I made up the quote there, but it's the kind of positioning statement I can imagine Dali proclaiming about himself. One part eccentric, two parts madman, and one part unabashed Capitalist make up the character of the man whose name and fame exploded beyond the confines of the esoteric and staid art culture. Like Warhol who came ofter him, he was audacious, and made his persona as much of a work of art as the works themselves.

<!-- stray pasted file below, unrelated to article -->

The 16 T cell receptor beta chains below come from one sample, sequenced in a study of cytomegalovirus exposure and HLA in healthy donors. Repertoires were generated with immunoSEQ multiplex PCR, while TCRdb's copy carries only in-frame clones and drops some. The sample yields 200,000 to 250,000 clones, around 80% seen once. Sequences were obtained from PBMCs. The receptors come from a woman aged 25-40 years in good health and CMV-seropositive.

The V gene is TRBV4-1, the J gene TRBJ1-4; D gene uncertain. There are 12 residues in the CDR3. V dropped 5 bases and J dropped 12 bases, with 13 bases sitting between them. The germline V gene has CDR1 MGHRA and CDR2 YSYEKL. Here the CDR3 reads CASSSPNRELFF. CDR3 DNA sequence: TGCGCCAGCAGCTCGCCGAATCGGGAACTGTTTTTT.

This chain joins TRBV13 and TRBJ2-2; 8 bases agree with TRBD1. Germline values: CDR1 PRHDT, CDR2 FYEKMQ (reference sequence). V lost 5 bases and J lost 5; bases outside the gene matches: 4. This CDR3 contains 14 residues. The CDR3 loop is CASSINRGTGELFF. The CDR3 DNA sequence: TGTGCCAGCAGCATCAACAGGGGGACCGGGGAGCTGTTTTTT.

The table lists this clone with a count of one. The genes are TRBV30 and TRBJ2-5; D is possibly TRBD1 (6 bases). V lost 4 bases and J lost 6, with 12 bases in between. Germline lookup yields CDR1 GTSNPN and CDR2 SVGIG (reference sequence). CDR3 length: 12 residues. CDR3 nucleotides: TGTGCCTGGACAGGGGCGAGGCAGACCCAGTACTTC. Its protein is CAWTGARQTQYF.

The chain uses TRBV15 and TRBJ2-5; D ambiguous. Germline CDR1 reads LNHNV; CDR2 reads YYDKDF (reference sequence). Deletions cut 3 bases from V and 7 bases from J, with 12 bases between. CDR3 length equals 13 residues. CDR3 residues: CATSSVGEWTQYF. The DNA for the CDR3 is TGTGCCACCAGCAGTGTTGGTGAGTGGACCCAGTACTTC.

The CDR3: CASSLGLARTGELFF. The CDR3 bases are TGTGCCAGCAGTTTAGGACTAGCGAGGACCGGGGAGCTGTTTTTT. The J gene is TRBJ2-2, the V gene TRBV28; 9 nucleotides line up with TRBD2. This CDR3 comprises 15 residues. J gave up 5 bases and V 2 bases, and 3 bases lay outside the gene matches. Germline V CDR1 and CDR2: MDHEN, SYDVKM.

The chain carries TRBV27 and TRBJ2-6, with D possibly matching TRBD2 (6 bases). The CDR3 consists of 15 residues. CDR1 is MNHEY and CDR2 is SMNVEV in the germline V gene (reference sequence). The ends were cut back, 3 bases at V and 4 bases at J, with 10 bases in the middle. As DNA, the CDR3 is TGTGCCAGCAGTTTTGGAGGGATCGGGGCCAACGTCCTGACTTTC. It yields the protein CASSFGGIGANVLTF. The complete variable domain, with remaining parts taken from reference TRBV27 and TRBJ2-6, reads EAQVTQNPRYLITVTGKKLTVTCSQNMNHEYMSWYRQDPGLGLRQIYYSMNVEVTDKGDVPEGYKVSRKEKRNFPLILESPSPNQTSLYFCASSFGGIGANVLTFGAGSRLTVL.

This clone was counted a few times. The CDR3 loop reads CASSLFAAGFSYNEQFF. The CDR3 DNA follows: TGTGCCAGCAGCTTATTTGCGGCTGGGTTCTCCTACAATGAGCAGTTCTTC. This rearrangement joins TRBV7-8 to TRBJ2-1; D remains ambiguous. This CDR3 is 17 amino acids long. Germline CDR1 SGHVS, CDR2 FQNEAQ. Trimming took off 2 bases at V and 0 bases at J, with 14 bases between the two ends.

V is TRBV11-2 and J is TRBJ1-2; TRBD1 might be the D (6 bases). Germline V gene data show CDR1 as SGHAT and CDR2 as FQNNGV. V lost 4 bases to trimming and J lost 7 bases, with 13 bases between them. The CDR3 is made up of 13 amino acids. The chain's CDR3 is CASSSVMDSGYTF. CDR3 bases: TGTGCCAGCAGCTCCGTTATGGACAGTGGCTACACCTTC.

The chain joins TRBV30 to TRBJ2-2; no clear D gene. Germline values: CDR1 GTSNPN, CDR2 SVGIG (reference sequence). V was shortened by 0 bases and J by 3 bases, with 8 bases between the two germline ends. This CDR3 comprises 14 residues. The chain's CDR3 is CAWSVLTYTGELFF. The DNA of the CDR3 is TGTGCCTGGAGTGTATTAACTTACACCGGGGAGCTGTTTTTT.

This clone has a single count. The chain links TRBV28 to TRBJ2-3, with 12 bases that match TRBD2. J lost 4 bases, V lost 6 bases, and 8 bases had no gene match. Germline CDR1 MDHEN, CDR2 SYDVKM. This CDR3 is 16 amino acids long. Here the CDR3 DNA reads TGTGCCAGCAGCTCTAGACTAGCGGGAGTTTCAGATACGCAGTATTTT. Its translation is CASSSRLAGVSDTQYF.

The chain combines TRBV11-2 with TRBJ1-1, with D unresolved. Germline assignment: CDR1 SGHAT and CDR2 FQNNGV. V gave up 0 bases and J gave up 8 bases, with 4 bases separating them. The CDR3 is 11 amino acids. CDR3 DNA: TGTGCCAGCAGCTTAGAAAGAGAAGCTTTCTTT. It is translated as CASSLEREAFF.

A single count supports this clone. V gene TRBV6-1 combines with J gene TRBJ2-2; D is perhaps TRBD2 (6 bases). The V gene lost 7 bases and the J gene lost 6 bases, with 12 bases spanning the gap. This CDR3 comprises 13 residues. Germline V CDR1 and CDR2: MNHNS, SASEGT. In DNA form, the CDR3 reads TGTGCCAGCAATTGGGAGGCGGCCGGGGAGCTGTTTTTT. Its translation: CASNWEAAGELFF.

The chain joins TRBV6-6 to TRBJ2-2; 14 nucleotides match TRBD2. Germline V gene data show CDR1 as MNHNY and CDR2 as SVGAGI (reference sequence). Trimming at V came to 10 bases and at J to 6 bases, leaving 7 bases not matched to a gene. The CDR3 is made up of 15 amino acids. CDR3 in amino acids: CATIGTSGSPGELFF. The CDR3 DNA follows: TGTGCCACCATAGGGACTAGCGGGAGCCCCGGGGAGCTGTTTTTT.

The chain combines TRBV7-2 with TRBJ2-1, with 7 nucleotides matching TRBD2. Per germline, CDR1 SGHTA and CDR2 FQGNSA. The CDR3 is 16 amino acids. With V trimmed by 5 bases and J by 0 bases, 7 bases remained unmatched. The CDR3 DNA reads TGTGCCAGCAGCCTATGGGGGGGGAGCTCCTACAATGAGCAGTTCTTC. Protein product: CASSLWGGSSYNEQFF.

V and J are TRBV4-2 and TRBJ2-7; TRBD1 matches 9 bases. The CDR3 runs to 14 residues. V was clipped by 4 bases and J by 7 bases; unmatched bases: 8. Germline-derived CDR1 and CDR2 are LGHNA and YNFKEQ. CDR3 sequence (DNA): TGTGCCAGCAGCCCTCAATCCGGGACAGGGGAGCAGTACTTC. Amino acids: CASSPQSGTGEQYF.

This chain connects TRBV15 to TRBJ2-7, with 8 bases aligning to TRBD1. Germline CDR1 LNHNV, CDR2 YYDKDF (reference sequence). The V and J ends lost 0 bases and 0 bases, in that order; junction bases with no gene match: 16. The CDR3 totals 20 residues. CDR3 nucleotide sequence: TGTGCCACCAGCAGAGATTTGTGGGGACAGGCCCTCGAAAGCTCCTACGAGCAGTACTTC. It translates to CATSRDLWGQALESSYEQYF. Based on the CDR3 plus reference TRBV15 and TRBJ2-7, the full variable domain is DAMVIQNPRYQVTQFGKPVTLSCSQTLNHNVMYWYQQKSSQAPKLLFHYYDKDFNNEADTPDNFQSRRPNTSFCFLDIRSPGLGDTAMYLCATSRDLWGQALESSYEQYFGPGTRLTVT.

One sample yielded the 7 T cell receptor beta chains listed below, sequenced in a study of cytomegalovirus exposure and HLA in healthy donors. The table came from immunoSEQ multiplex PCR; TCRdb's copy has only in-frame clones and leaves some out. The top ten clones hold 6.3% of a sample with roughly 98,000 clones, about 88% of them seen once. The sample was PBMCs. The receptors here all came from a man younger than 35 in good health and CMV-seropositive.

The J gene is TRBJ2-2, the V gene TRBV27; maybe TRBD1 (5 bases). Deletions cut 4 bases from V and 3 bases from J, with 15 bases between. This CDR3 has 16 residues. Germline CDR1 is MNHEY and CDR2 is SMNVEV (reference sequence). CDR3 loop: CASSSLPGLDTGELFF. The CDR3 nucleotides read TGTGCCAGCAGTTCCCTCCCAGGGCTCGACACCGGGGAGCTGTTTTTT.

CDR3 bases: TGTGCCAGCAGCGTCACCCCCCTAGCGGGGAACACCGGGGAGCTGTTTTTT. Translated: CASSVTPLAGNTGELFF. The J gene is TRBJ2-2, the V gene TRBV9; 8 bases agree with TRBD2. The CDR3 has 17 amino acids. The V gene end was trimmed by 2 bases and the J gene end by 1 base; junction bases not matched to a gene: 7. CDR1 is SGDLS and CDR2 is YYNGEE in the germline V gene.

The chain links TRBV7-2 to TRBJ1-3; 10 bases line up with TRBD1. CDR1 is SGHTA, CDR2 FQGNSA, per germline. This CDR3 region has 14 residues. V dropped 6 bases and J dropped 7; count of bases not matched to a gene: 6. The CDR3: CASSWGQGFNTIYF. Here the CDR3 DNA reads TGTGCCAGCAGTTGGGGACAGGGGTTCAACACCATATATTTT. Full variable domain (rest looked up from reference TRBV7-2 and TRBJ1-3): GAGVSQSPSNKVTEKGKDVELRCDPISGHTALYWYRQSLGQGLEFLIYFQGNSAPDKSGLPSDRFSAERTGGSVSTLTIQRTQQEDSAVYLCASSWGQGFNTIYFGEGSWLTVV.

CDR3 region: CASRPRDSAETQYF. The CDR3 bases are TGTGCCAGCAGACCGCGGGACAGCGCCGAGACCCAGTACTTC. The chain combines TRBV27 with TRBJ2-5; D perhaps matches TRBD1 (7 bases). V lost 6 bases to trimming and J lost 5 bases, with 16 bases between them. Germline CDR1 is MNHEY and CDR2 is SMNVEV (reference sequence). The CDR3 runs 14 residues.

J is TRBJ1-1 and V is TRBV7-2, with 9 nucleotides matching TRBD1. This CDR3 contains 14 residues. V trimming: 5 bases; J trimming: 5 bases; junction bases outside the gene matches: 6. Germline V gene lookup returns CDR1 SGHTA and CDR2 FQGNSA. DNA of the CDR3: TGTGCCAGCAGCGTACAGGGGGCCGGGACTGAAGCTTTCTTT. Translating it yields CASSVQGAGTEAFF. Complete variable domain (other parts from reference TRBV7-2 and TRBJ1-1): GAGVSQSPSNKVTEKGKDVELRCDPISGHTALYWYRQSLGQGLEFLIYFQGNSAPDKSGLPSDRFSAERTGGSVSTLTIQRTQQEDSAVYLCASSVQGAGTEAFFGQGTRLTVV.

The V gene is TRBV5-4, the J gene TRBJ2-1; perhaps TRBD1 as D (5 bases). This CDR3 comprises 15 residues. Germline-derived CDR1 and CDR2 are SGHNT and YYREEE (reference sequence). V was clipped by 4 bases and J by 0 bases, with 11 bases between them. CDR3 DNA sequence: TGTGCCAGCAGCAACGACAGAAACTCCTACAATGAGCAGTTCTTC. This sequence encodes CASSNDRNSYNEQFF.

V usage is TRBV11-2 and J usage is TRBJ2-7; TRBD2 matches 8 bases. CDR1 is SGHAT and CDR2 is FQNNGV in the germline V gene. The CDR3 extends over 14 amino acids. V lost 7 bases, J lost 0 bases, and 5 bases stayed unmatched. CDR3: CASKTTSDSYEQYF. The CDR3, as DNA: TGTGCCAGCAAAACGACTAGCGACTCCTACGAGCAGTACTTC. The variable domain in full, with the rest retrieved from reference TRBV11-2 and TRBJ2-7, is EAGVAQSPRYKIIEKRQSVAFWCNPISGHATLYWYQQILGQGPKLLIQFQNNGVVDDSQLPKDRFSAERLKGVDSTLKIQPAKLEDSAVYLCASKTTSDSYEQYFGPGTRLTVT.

Originally from Spain, Dali went to Paris to join the Surrealist movement in the 1930's. At the time, the leading writers and artists were taken in by Marxist idealism, which put Dali at odds with the group who ultimately expelled him. He came to the U.S. in 1940.
His melting watches may be his most famous image ("The Persistence of Memory, Museum of Modern Art) but the familiar Dali iconography that spilled into the mainstream includes religious symbols, eroticism, surreal landscapes, wizard-like eyeball-bending mind games, and scientific themes. As technology advanced, he often incorporated his trademark symbols into the new media, as with his experiments with holograms and video.